5) The sincere mind, stirred up by the scriptures, the knowledge of truth, knowing that a catastrophe will come, and an awareness of God's patience, realizing that he wishes none to perish--all these things should give us hope for the gospel.  But we must never forget that the true gospel involves repentance.  God wishes that none perish but that all come to repentance in this patient time he is giving us.  Because the gospel involves repentance, it involves something to repent of.  The gospel always must include sin, something to repent of, or else those who hear this "half" gospel will be lost forever.  Repentance means you know that you are guilty of sins against God, sins that you would never be able to atone for.  Repentance means admitting that you are guilty before a holy God, and this repentance only occurs when one knows the truth that can only be found in Jesus Christ.  He took the punishment we deserve.  He atoned where we could not.  We cannot atone for our own sins.  He atoned for the sins of the whole world of those who believe in him.  This belief--this true faith--a faith only found with a sincere mind, stirred up by the scriptures--this faith brings us to repentance.  This faith saves us.

God is not being slow.  He is being patient, so that you will find yourself on the correct side of the dividing line--the repentant side.  Read the scriptures for yourself.  See what they say about your hopeless condition.  Read what they say about the only one who can save you.  Stir up your sincere mind and allow God's spirit to drive you to your knees in repentance.  The catastrophe will come, and it will come like a thief in the night, at a time when we least expect it.  All will end.  You could be washing the dishes.  You could be driving to the grocery store.  You could be walking the beach.  We won't know when the catastrophe will come, when everything will be burned up.  Now is the time for salvation, now is the time for repentance and belief in the one, true God and his son Jesus Christ.

Saturday, March 10, 2018

Repentance and the Kingdom

"Repent, for the kingdom of heaven is at hand." Matthew 4:17

Jesus repeats these words of John the Baptist when he begins his ministry in earnest. Within this simple sentence is packed the gospel message, if we choose to see it:

1) The word "repent" begins the sentence.  This is from the Lord's own mouth.  Many content that it was an addition to the gospel added by church fathers. Here it is coming from Christ himself. Many contend that repentance is a work that needs to be performed before God can save you. From careful study and even experience, we see that repentance and faith go together: you cannot have one without the other. If one does not have faith in Jesus Christ for the deliverance from and forgiveness of sins, he will not repent.  Repentance is an immediate and continual fruit of the Spirit of God communing with one's soul.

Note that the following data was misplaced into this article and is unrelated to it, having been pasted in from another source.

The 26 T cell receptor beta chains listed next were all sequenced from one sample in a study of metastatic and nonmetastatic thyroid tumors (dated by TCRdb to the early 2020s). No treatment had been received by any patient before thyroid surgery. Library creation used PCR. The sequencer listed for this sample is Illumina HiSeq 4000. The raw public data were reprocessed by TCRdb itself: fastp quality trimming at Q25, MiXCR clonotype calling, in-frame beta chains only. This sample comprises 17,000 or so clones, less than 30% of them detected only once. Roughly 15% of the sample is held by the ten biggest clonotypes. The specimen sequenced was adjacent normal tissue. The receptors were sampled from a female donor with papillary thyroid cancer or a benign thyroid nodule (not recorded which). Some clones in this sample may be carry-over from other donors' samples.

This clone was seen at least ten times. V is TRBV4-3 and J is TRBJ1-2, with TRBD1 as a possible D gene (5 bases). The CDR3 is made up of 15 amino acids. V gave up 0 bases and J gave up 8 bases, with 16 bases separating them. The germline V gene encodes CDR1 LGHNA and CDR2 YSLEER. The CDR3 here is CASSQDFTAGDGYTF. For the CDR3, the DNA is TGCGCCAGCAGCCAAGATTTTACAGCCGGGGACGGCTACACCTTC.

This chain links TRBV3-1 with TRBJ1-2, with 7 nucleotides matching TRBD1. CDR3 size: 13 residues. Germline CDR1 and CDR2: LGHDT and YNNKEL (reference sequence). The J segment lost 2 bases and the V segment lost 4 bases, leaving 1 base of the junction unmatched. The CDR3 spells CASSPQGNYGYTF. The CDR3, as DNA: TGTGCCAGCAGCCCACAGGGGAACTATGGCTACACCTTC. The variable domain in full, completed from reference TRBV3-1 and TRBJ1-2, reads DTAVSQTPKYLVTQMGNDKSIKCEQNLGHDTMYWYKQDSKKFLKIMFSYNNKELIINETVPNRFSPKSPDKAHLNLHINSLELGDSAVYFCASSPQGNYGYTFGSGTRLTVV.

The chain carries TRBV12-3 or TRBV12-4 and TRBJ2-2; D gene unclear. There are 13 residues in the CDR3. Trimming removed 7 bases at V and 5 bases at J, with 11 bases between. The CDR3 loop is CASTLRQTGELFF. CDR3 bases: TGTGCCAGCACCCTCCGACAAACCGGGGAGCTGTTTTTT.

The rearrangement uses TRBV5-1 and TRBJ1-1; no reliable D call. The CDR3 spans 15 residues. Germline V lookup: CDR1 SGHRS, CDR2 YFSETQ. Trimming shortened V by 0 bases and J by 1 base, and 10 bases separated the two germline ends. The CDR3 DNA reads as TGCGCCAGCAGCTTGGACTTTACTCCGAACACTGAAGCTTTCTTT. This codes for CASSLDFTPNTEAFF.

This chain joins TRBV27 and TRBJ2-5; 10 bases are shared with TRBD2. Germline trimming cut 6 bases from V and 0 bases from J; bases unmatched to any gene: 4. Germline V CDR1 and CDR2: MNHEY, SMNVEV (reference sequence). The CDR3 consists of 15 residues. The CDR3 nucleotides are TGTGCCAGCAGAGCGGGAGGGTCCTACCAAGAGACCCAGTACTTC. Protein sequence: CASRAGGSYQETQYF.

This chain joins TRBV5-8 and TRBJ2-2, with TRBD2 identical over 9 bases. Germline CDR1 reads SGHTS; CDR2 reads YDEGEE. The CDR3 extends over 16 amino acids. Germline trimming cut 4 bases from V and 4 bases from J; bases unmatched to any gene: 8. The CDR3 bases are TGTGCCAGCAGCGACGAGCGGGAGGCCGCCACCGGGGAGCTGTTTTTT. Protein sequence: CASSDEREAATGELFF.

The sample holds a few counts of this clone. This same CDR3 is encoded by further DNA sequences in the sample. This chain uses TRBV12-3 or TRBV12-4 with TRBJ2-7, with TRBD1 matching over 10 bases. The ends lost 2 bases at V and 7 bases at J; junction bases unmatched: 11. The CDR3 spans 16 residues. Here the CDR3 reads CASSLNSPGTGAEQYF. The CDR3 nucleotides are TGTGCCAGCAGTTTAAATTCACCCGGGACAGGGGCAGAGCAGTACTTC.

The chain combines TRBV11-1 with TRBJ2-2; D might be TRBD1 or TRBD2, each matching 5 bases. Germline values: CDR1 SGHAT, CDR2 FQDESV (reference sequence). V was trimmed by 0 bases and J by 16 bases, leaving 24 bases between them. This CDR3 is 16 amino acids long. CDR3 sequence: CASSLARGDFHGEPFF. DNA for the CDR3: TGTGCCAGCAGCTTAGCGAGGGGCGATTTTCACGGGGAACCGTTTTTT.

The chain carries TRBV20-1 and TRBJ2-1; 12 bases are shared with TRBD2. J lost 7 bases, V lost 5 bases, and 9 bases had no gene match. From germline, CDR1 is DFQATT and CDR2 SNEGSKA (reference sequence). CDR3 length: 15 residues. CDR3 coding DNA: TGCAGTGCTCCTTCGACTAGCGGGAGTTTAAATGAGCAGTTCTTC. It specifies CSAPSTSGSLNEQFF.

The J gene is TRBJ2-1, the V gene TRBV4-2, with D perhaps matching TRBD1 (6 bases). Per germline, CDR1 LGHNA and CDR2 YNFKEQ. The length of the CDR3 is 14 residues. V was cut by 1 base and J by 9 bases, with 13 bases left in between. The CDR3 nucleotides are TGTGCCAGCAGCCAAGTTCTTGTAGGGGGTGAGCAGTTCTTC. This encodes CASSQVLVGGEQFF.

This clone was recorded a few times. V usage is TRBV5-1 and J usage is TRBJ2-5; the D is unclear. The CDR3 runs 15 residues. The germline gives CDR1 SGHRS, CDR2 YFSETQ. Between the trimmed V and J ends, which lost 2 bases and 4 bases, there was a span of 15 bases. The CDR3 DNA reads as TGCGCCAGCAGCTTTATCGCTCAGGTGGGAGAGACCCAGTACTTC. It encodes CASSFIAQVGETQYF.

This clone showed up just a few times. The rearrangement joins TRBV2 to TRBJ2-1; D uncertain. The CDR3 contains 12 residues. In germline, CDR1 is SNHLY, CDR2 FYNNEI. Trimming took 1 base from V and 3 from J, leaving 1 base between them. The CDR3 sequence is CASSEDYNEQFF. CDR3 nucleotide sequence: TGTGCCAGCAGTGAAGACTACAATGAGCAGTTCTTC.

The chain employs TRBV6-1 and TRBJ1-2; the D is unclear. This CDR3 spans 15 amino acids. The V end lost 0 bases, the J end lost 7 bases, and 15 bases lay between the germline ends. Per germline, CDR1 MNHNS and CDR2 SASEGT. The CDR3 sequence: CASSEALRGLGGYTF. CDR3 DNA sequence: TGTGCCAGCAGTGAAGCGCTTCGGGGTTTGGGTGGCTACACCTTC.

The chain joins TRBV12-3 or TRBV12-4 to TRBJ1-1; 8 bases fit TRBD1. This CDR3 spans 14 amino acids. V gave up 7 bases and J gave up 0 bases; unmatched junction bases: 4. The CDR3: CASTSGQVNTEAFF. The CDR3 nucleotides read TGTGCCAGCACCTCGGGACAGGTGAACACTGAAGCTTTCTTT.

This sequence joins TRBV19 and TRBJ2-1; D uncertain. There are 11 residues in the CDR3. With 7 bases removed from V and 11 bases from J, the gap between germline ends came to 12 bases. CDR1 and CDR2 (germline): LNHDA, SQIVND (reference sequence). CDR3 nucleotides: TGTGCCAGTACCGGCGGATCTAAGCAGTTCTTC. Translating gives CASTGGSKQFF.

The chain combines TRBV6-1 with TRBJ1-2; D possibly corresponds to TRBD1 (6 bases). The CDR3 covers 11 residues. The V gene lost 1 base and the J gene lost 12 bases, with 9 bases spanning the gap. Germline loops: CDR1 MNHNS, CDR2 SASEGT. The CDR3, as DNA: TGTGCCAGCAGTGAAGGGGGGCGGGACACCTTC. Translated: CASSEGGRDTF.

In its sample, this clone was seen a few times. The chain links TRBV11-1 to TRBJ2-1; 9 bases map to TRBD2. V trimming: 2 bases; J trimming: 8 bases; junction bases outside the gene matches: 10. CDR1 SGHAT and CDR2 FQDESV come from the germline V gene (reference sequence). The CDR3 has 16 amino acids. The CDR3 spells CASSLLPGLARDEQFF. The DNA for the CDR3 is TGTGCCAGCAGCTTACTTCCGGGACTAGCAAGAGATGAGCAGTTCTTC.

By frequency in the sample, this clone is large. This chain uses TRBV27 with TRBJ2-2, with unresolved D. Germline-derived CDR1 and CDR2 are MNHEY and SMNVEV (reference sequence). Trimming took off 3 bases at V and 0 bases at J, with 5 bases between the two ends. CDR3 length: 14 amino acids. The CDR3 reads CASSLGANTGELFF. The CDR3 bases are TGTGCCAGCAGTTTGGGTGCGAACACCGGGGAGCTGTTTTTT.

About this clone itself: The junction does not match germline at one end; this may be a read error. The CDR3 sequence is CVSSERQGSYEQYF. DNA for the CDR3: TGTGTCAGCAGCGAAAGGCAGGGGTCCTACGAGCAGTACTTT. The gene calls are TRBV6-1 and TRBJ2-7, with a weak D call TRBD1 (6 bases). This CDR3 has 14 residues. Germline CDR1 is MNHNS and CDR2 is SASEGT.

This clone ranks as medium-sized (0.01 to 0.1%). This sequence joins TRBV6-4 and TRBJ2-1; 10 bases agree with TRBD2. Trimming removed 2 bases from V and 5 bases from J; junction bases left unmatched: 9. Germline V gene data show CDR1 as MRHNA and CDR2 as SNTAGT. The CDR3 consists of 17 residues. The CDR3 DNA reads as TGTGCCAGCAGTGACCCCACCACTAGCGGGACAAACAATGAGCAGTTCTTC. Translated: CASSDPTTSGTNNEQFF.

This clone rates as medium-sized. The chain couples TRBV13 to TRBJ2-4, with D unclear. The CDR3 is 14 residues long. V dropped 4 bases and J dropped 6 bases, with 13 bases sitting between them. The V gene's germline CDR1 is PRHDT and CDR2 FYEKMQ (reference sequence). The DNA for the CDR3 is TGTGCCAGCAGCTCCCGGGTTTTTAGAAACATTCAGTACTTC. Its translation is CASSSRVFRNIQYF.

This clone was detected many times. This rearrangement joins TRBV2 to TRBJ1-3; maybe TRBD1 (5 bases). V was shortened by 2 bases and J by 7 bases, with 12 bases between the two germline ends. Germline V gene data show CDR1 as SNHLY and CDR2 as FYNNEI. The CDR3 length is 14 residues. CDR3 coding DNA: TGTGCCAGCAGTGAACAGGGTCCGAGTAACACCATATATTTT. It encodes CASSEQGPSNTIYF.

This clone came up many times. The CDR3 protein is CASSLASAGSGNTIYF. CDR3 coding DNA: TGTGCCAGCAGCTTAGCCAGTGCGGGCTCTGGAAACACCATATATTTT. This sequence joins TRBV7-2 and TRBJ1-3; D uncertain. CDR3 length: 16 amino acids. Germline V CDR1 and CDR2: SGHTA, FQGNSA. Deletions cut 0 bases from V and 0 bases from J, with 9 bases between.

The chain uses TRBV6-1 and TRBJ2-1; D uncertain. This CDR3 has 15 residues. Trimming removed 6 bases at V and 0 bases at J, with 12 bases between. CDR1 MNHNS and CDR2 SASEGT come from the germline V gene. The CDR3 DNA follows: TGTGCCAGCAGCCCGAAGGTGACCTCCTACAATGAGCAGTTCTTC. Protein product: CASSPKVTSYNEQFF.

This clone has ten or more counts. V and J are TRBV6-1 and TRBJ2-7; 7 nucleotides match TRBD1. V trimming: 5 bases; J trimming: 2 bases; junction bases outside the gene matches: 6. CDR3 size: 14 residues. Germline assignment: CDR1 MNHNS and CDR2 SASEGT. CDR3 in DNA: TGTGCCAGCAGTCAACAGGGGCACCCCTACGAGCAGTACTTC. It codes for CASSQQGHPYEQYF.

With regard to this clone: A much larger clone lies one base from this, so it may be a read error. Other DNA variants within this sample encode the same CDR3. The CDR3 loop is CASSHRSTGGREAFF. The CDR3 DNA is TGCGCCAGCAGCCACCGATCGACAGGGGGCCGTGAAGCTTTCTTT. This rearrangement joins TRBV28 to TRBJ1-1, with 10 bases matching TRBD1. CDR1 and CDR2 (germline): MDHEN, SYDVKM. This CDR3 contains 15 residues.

2) The last word in the English sentence is actually the second word in the Greek sentence.  The word means "is drawing near" and the NASB uses "at hand", which gives an impression that the kingdom is "within one's reach."  Now, this does not mean that we are capable of taking the kingdom of heaven under our own power, but it does imply an action on our part, an action that comes as a fruit of faith, and that is grasping the kingdom of heaven.  But "is drawing near" is very good, too, because it implies that God is the one doing the drawing.  We were not looking for the kingdom of heaven, because we are ensnared by sin, and we do not want it.  However, it draws near to us anyway, because God will have us.

3) Now that we have repentance and "at hand" in place.  It's time to look at what we are getting.  Repentance is the turning of the heart from one kingdom to another.  God has drawn his kingdom of heaven near.  We are to repent, which means to alter our course from the one toward destruction to the new path of everlasting life.  What kingdom have we been born into?  Well, the kingdom of Satan, of course.  Christ calls him the prince of this world.  We gave it to him by disobeying God and allowing ourselves to be ensnared by the devil.  Now, all people are born into this unholy kingdom.  What do we do?  Well, there is nothing to do.  We are in an insurmountable bind.

4) But God has brought the kingdom of heaven near to us, and what happens is we switch our allegiance from one kingdom to the other--from the kingdom of Satan to the kingdom of heaven--through repentance, and repentance is a gift of God by faith.  Jesus said that his kingdom was not of this world, and just previously in this chapter, Jesus was offered, by Satan, the kingdoms of the world, because they were his to give. Jesus taught us how to pray, "thy kingdom come."  When Jesus shares the parable of the wheat and tares, he explains, "as for the good seed, these are the sons of the kingdom; and the tares are the sons of the evil one."  He lays the two kingdoms out for clarity.